Energy creation is relatively simple in theory. Rare earth high gauss magnets spin past copper coils along a magnetically permeable stator core and electromotive force (EMF) is the result. While there are a myriad of technical details that optimize this effect nothing more complicates the production of energy today than the geopolitical climate surrounding rare earth elements (REE).
World demand for energy production is growing exponentially at 10% per year and rare earth elements play a key role. Presently, it is estimated that 90% of the world supply of REE are in China and China consumes 65% of that supply. Asia and Japan consume 25% and the US uses 10%.
Demand for REE is expected to exceed the known reserves by 2012 and China, as a result of the Olympics and production cutbacks is reducing exports of REE to 22% curtailing output by Japanese hybrid vehicle manufacturers. China is also buying up copper mines around the world and all this demonstrates that renewable energies are dependent upon good relations with our largest creditor.
The more complex, sophisticated and technical our society has become has added a layer of dependence not seen in preindustrial times upon our resource depleted nation. We cannot start addressing these issues soon enough because industry was born out of the easily obtained resources that clung to the surface and now those resources are much harder to obtain.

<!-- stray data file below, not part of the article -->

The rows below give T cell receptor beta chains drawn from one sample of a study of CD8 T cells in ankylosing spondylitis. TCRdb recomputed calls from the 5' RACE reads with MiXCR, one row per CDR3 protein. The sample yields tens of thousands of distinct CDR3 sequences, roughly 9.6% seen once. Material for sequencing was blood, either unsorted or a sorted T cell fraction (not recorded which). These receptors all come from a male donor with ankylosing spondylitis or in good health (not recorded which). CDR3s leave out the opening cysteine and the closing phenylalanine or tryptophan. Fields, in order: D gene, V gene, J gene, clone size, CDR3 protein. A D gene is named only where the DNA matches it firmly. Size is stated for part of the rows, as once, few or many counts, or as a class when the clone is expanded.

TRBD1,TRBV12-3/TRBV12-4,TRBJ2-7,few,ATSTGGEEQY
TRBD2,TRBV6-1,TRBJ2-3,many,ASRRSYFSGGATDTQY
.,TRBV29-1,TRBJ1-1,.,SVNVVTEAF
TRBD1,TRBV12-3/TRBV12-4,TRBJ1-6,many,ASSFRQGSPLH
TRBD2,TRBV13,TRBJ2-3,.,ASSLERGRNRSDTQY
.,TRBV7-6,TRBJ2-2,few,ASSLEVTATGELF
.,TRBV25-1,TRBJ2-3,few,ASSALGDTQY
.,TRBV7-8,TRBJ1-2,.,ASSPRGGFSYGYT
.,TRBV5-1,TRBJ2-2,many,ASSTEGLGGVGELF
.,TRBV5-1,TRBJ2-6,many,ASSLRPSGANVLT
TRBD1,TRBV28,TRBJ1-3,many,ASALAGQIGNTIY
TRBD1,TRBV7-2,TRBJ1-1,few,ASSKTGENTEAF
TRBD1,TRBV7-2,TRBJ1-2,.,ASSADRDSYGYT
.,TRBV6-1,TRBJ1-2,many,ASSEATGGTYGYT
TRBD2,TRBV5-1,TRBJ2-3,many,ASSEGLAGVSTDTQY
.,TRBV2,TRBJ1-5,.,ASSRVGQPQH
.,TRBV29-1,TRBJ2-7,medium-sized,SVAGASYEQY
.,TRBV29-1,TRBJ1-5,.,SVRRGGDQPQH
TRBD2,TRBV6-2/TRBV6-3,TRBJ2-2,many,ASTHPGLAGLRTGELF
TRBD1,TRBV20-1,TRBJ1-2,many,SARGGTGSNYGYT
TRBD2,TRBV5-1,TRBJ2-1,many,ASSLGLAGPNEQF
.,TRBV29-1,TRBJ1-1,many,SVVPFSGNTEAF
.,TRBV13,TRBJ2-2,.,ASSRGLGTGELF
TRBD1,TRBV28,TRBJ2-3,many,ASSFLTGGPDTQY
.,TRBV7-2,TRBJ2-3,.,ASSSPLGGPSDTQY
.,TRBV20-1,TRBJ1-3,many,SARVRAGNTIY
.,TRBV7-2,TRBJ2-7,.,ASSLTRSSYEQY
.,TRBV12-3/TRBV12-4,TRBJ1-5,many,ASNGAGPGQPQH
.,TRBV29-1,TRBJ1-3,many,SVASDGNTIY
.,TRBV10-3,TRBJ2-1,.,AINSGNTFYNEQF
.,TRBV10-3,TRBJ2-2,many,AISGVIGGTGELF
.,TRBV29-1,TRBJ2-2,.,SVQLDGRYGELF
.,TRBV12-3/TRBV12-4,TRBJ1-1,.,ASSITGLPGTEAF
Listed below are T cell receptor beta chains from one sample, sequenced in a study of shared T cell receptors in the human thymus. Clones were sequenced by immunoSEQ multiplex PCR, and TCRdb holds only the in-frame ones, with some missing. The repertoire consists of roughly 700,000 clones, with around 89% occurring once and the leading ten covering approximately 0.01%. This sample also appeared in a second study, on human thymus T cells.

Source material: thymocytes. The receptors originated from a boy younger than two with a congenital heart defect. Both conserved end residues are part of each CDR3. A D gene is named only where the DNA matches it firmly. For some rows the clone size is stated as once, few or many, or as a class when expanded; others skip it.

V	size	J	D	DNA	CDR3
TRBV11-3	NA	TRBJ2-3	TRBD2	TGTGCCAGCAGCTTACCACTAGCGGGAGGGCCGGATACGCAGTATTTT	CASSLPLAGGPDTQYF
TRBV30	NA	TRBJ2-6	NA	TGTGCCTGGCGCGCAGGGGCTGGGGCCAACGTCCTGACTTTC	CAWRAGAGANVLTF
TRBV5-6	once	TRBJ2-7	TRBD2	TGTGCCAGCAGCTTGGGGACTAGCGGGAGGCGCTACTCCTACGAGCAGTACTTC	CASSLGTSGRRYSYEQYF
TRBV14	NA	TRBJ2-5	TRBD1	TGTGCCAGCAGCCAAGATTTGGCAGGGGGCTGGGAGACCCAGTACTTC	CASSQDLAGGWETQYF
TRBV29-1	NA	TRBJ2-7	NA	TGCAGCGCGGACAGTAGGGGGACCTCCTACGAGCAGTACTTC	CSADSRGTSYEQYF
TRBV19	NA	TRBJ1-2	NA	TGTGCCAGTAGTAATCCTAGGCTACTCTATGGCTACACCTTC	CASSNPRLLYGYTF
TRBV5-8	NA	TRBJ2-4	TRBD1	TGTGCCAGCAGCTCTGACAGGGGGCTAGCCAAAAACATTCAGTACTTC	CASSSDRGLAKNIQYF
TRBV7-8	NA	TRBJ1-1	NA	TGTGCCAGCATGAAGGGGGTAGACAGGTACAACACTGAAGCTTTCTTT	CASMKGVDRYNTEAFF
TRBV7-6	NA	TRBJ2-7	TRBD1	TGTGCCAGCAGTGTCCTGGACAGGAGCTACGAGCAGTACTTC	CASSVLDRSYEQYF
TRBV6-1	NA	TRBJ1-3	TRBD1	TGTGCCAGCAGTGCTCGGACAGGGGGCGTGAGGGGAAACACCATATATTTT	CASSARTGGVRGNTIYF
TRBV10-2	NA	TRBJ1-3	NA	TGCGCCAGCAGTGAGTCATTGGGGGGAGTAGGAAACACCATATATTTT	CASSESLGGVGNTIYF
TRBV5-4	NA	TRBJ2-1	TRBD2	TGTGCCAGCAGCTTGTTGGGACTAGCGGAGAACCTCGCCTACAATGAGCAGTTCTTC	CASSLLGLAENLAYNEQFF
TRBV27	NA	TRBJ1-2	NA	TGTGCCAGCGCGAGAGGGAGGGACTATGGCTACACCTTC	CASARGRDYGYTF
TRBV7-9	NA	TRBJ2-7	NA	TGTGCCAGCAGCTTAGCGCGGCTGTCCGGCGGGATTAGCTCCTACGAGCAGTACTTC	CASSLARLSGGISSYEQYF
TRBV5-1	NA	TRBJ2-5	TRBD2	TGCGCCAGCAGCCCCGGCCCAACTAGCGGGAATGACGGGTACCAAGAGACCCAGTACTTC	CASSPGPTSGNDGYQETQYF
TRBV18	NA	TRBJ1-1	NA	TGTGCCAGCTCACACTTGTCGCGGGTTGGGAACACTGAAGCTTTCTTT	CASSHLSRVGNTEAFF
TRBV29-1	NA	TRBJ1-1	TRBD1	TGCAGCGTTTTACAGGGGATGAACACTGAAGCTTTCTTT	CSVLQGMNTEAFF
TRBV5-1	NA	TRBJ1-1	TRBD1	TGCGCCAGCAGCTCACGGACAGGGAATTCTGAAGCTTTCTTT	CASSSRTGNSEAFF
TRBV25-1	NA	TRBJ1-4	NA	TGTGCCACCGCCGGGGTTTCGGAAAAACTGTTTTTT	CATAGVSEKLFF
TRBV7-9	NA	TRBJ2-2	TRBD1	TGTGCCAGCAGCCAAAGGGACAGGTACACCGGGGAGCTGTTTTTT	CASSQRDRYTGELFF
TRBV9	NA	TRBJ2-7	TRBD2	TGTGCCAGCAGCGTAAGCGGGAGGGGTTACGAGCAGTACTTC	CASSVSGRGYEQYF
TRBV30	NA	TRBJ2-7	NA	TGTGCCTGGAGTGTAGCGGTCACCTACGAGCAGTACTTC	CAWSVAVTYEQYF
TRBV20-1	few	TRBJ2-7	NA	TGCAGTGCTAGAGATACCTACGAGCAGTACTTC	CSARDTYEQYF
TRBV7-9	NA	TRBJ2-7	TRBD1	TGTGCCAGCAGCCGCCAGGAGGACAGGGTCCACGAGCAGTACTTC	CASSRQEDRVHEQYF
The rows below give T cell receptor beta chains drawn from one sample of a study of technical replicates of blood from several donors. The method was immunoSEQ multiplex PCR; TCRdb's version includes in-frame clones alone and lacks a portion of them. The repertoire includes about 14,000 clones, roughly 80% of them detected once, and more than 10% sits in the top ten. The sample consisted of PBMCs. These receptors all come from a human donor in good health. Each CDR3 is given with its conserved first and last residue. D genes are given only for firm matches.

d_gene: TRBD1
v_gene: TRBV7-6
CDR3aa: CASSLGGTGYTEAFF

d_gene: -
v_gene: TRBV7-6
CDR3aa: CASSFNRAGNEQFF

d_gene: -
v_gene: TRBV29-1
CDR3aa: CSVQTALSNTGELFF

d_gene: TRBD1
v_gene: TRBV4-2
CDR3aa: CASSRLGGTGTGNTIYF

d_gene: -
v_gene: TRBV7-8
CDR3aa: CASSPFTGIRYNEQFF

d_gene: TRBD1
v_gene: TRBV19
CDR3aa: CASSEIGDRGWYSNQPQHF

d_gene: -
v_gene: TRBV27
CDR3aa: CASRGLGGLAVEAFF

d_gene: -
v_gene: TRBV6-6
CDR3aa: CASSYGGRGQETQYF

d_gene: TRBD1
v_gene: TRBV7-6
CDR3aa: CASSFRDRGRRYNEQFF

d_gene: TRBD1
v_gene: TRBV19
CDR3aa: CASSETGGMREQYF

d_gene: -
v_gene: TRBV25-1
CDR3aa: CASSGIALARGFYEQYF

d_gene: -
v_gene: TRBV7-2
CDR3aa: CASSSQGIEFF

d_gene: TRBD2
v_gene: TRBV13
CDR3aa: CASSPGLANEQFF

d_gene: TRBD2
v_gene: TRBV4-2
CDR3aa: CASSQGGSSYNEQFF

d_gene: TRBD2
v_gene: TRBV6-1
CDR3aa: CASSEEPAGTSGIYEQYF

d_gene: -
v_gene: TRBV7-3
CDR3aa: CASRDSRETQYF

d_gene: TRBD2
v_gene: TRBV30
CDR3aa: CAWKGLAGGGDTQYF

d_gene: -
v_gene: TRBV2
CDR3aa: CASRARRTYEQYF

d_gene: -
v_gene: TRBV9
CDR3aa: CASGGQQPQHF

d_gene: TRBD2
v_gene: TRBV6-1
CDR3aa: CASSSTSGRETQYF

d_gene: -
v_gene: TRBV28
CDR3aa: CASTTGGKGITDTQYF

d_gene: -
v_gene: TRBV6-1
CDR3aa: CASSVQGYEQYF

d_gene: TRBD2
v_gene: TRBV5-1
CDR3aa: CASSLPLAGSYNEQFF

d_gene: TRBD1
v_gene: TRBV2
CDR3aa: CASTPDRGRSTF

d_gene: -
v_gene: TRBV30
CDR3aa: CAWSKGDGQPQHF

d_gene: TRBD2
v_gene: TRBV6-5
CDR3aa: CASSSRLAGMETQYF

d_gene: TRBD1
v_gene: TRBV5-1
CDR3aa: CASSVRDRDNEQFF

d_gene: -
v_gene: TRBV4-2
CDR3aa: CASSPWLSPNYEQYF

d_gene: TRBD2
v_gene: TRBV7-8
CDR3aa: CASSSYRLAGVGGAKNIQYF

Sustainable industrial societies are now hindered by the complexity created by the benefits of modernization, namely electricity we have all come to rely upon. In South Africa, production of platinum used in catalytic converters and computer hard drives has been severely impaired by chronic rolling electricity blackouts. Platinum, unlike gold is driven by market demand and supply. With 80% of the supply being in South Africa even the US recession and subsequent lower car sales will not result in lower prices or higher availability.
The availability of REE and platinum and copper are naturally a significant part of the business plan for a small renewable energy start up like mine. The more driven I am toward sustainability and energy independence the more I discover that factors totally beyond my control like US foreign policy and the declining US dollar make those goals harder and harder to reach.
There are other REE deposits but like off shore oil, they are less accessible and access must yet be developed. Complex industrial infrastructure is necessary to extract these resources and the very complexity of these solutions doesn’t allow for errors or false steps. Catastrophic events, hurricanes like Katrina, earthquakes, tsunamis, climate change, global economic downturns and war don’t allow us the luxury of complexity.
Complex solutions to increasing energy needs are going to show diminishing returns over time and is one of the reasons I support localizing food production as well as energy production and other essential services. As resources become more scarce and difficult to obtain we have less time to find complex solutions to societal problems. Sometimes the best way is the simple way and local independence, living with the resources at hand, may be the simple way.